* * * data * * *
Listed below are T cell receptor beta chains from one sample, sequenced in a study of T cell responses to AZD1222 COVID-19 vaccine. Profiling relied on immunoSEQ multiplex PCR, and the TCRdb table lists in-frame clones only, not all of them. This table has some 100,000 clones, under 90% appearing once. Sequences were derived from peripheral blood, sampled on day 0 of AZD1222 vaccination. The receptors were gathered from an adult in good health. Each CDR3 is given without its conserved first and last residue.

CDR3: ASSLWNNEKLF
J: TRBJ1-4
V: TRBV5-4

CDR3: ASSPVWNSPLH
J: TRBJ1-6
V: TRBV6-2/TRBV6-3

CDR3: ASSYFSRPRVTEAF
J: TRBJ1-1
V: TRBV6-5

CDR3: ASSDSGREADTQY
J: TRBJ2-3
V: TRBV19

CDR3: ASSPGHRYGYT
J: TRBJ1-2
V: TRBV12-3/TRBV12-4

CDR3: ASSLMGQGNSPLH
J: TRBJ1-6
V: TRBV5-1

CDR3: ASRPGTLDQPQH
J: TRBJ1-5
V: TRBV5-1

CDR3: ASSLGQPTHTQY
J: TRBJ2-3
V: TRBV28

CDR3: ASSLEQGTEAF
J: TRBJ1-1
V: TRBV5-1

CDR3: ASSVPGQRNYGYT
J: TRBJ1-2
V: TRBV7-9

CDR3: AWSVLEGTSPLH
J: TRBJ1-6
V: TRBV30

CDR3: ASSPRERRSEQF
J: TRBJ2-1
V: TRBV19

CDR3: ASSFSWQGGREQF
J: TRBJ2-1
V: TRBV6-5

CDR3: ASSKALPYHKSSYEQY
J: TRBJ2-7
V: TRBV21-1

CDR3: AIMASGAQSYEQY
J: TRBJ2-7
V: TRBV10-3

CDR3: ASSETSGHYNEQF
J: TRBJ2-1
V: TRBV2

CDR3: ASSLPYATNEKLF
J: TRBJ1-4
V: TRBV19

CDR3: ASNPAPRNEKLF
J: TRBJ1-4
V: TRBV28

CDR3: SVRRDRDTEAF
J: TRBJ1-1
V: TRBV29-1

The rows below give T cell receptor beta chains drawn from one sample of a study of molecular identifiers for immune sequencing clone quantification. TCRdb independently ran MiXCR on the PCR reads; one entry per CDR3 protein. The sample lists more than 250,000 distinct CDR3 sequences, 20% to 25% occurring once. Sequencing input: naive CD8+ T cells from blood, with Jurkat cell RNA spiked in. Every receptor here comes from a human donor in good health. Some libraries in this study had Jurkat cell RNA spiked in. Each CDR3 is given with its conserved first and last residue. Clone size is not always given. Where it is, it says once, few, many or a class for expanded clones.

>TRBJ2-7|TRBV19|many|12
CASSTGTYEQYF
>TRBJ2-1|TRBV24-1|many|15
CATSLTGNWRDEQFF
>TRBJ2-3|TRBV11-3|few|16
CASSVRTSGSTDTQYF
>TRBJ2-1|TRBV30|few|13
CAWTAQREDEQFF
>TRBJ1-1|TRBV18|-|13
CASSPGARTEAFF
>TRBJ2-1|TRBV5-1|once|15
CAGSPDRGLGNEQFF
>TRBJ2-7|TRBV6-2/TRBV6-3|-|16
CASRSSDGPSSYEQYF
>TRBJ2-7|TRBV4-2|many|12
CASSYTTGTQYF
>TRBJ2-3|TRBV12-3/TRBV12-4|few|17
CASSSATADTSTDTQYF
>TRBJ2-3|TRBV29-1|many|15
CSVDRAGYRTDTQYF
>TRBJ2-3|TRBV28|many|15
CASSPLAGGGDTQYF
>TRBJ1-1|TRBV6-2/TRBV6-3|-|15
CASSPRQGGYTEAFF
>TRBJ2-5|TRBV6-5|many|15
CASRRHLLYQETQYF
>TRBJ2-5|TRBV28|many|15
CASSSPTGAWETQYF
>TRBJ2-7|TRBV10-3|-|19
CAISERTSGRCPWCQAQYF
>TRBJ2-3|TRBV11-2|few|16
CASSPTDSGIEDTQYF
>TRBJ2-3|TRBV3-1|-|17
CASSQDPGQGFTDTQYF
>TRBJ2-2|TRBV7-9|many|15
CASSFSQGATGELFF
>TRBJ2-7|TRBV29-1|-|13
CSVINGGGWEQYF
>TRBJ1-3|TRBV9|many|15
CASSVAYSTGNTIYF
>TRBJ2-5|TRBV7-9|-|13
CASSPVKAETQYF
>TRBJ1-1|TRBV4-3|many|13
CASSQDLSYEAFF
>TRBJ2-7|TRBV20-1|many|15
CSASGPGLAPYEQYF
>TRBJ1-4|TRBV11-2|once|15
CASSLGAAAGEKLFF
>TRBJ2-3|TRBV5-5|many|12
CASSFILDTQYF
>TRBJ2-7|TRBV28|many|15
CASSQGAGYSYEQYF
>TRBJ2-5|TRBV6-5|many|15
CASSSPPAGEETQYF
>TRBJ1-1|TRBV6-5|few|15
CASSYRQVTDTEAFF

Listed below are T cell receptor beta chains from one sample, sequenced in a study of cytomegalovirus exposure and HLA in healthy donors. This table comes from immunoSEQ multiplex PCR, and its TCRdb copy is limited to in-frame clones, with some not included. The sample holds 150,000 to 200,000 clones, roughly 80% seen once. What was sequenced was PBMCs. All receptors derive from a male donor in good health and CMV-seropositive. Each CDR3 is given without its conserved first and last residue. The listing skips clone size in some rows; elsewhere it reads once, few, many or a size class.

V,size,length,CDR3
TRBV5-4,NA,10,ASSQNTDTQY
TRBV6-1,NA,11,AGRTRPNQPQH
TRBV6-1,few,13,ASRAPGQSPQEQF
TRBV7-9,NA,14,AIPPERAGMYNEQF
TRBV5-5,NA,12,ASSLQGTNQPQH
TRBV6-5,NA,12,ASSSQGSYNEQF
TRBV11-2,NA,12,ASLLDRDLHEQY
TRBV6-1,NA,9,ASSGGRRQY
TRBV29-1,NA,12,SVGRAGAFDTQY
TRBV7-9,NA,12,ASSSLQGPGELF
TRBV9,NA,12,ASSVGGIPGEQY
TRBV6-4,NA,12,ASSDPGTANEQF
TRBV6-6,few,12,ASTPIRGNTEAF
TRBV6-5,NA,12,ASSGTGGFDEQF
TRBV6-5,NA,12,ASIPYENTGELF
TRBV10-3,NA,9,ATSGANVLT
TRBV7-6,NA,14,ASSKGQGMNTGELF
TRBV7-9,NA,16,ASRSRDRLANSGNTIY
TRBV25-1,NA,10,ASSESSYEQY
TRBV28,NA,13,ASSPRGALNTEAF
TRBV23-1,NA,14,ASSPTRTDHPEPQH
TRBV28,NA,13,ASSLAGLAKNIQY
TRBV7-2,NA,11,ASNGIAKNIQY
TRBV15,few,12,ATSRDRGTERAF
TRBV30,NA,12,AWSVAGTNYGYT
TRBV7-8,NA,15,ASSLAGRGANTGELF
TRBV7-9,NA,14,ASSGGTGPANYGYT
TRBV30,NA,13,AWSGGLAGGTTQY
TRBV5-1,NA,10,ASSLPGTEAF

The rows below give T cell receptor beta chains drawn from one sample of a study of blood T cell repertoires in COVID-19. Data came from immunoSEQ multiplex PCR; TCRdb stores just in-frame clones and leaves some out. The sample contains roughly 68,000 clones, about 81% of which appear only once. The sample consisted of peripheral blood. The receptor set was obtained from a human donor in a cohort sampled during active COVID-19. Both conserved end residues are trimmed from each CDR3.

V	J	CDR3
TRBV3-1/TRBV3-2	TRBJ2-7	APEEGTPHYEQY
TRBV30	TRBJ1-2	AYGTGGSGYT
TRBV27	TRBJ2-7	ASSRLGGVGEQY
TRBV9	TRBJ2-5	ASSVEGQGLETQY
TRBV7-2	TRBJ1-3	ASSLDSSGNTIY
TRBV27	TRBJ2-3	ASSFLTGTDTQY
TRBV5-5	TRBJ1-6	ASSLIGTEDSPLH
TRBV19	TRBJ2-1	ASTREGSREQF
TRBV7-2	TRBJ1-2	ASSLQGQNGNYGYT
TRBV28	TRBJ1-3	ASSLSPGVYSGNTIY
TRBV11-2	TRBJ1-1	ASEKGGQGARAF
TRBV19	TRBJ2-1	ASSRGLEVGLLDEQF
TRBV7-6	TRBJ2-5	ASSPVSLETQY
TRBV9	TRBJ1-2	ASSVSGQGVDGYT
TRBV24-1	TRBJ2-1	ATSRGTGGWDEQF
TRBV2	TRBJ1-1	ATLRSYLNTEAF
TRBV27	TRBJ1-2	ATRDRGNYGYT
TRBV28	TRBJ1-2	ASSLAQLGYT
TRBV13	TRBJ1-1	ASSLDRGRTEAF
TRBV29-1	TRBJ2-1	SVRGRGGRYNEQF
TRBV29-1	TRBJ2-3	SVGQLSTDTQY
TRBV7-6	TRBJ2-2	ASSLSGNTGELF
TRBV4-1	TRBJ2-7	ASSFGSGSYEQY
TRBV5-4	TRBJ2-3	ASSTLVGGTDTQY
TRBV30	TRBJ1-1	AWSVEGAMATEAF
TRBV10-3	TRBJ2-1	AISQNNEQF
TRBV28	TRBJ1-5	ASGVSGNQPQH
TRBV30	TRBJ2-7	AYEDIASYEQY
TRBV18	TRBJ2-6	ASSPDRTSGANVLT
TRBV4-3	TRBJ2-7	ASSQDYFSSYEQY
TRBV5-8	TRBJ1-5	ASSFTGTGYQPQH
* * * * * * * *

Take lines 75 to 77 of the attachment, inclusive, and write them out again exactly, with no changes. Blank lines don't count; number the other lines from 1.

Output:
CASSYTTGTQYF
>TRBJ2-3|TRBV12-3/TRBV12-4|few|17
CASSSATADTSTDTQYF